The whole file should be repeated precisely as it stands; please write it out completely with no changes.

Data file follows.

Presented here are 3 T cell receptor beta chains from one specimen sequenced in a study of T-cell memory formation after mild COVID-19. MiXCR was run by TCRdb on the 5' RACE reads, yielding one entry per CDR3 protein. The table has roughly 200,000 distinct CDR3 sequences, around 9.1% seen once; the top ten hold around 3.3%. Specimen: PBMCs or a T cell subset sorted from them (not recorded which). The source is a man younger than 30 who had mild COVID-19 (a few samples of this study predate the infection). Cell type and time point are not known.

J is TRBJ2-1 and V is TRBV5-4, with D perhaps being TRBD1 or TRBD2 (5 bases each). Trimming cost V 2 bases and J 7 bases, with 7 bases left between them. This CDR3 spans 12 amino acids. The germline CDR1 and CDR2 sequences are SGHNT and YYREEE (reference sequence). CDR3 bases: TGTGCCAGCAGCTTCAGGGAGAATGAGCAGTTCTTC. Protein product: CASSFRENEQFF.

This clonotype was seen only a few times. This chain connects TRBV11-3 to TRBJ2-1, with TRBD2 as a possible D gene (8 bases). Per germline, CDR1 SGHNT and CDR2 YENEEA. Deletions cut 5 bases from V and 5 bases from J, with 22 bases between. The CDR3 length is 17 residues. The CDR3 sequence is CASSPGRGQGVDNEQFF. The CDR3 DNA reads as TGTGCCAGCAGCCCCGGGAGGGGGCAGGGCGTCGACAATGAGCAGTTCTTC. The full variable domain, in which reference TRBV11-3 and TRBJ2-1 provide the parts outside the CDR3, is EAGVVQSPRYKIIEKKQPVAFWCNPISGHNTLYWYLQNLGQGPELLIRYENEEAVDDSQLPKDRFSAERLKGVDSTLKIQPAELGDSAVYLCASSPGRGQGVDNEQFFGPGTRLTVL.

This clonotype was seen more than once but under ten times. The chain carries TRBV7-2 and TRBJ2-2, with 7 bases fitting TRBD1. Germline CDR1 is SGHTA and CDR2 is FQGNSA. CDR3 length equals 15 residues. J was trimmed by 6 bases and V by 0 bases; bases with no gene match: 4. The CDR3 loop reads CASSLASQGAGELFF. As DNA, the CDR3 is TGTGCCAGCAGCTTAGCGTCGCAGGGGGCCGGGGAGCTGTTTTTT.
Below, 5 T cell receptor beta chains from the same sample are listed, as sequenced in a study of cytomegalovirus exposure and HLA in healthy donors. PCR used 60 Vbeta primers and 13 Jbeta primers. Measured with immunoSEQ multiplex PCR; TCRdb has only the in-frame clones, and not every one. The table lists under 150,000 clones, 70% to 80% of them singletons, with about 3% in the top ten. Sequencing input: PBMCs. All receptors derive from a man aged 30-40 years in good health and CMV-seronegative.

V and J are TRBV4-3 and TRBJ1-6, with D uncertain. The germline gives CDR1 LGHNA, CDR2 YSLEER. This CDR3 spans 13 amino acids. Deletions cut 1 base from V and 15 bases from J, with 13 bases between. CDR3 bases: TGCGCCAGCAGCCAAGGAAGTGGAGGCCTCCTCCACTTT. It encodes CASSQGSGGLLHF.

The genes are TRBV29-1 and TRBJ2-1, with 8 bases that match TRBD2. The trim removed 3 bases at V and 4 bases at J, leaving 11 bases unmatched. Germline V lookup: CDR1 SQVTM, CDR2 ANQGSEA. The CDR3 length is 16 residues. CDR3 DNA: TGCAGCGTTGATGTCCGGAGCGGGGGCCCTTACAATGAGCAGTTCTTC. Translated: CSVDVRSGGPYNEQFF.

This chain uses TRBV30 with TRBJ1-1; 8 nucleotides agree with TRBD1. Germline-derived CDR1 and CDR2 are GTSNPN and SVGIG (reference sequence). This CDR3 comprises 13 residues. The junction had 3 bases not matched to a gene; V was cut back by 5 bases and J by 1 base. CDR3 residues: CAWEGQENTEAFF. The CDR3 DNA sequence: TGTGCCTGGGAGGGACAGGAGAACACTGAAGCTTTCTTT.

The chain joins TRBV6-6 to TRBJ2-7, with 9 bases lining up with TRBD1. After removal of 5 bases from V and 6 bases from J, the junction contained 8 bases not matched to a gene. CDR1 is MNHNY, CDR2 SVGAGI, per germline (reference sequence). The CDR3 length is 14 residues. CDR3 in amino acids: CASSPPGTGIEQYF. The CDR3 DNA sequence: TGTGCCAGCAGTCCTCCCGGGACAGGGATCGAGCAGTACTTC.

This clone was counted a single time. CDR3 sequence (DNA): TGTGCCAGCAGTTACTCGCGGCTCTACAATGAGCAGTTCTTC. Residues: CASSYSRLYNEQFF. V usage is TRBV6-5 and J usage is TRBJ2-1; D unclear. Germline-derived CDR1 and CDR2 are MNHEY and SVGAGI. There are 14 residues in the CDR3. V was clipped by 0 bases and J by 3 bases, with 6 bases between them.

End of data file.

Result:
Presented here are 3 T cell receptor beta chains from one specimen sequenced in a study of T-cell memory formation after mild COVID-19. MiXCR was run by TCRdb on the 5' RACE reads, yielding one entry per CDR3 protein. The table has roughly 200,000 distinct CDR3 sequences, around 9.1% seen once; the top ten hold around 3.3%. Specimen: PBMCs or a T cell subset sorted from them (not recorded which). The source is a man younger than 30 who had mild COVID-19 (a few samples of this study predate the infection). Cell type and time point are not known.

J is TRBJ2-1 and V is TRBV5-4, with D perhaps being TRBD1 or TRBD2 (5 bases each). Trimming cost V 2 bases and J 7 bases, with 7 bases left between them. This CDR3 spans 12 amino acids. The germline CDR1 and CDR2 sequences are SGHNT and YYREEE (reference sequence). CDR3 bases: TGTGCCAGCAGCTTCAGGGAGAATGAGCAGTTCTTC. Protein product: CASSFRENEQFF.

This clonotype was seen only a few times. This chain connects TRBV11-3 to TRBJ2-1, with TRBD2 as a possible D gene (8 bases). Per germline, CDR1 SGHNT and CDR2 YENEEA. Deletions cut 5 bases from V and 5 bases from J, with 22 bases between. The CDR3 length is 17 residues. The CDR3 sequence is CASSPGRGQGVDNEQFF. The CDR3 DNA reads as TGTGCCAGCAGCCCCGGGAGGGGGCAGGGCGTCGACAATGAGCAGTTCTTC. The full variable domain, in which reference TRBV11-3 and TRBJ2-1 provide the parts outside the CDR3, is EAGVVQSPRYKIIEKKQPVAFWCNPISGHNTLYWYLQNLGQGPELLIRYENEEAVDDSQLPKDRFSAERLKGVDSTLKIQPAELGDSAVYLCASSPGRGQGVDNEQFFGPGTRLTVL.

This clonotype was seen more than once but under ten times. The chain carries TRBV7-2 and TRBJ2-2, with 7 bases fitting TRBD1. Germline CDR1 is SGHTA and CDR2 is FQGNSA. CDR3 length equals 15 residues. J was trimmed by 6 bases and V by 0 bases; bases with no gene match: 4. The CDR3 loop reads CASSLASQGAGELFF. As DNA, the CDR3 is TGTGCCAGCAGCTTAGCGTCGCAGGGGGCCGGGGAGCTGTTTTTT.
Below, 5 T cell receptor beta chains from the same sample are listed, as sequenced in a study of cytomegalovirus exposure and HLA in healthy donors. PCR used 60 Vbeta primers and 13 Jbeta primers. Measured with immunoSEQ multiplex PCR; TCRdb has only the in-frame clones, and not every one. The table lists under 150,000 clones, 70% to 80% of them singletons, with about 3% in the top ten. Sequencing input: PBMCs. All receptors derive from a man aged 30-40 years in good health and CMV-seronegative.

V and J are TRBV4-3 and TRBJ1-6, with D uncertain. The germline gives CDR1 LGHNA, CDR2 YSLEER. This CDR3 spans 13 amino acids. Deletions cut 1 base from V and 15 bases from J, with 13 bases between. CDR3 bases: TGCGCCAGCAGCCAAGGAAGTGGAGGCCTCCTCCACTTT. It encodes CASSQGSGGLLHF.

The genes are TRBV29-1 and TRBJ2-1, with 8 bases that match TRBD2. The trim removed 3 bases at V and 4 bases at J, leaving 11 bases unmatched. Germline V lookup: CDR1 SQVTM, CDR2 ANQGSEA. The CDR3 length is 16 residues. CDR3 DNA: TGCAGCGTTGATGTCCGGAGCGGGGGCCCTTACAATGAGCAGTTCTTC. Translated: CSVDVRSGGPYNEQFF.

This chain uses TRBV30 with TRBJ1-1; 8 nucleotides agree with TRBD1. Germline-derived CDR1 and CDR2 are GTSNPN and SVGIG (reference sequence). This CDR3 comprises 13 residues. The junction had 3 bases not matched to a gene; V was cut back by 5 bases and J by 1 base. CDR3 residues: CAWEGQENTEAFF. The CDR3 DNA sequence: TGTGCCTGGGAGGGACAGGAGAACACTGAAGCTTTCTTT.

The chain joins TRBV6-6 to TRBJ2-7, with 9 bases lining up with TRBD1. After removal of 5 bases from V and 6 bases from J, the junction contained 8 bases not matched to a gene. CDR1 is MNHNY, CDR2 SVGAGI, per germline (reference sequence). The CDR3 length is 14 residues. CDR3 in amino acids: CASSPPGTGIEQYF. The CDR3 DNA sequence: TGTGCCAGCAGTCCTCCCGGGACAGGGATCGAGCAGTACTTC.

This clone was counted a single time. CDR3 sequence (DNA): TGTGCCAGCAGTTACTCGCGGCTCTACAATGAGCAGTTCTTC. Residues: CASSYSRLYNEQFF. V usage is TRBV6-5 and J usage is TRBJ2-1; D unclear. Germline-derived CDR1 and CDR2 are MNHEY and SVGAGI. There are 14 residues in the CDR3. V was clipped by 0 bases and J by 3 bases, with 6 bases between them.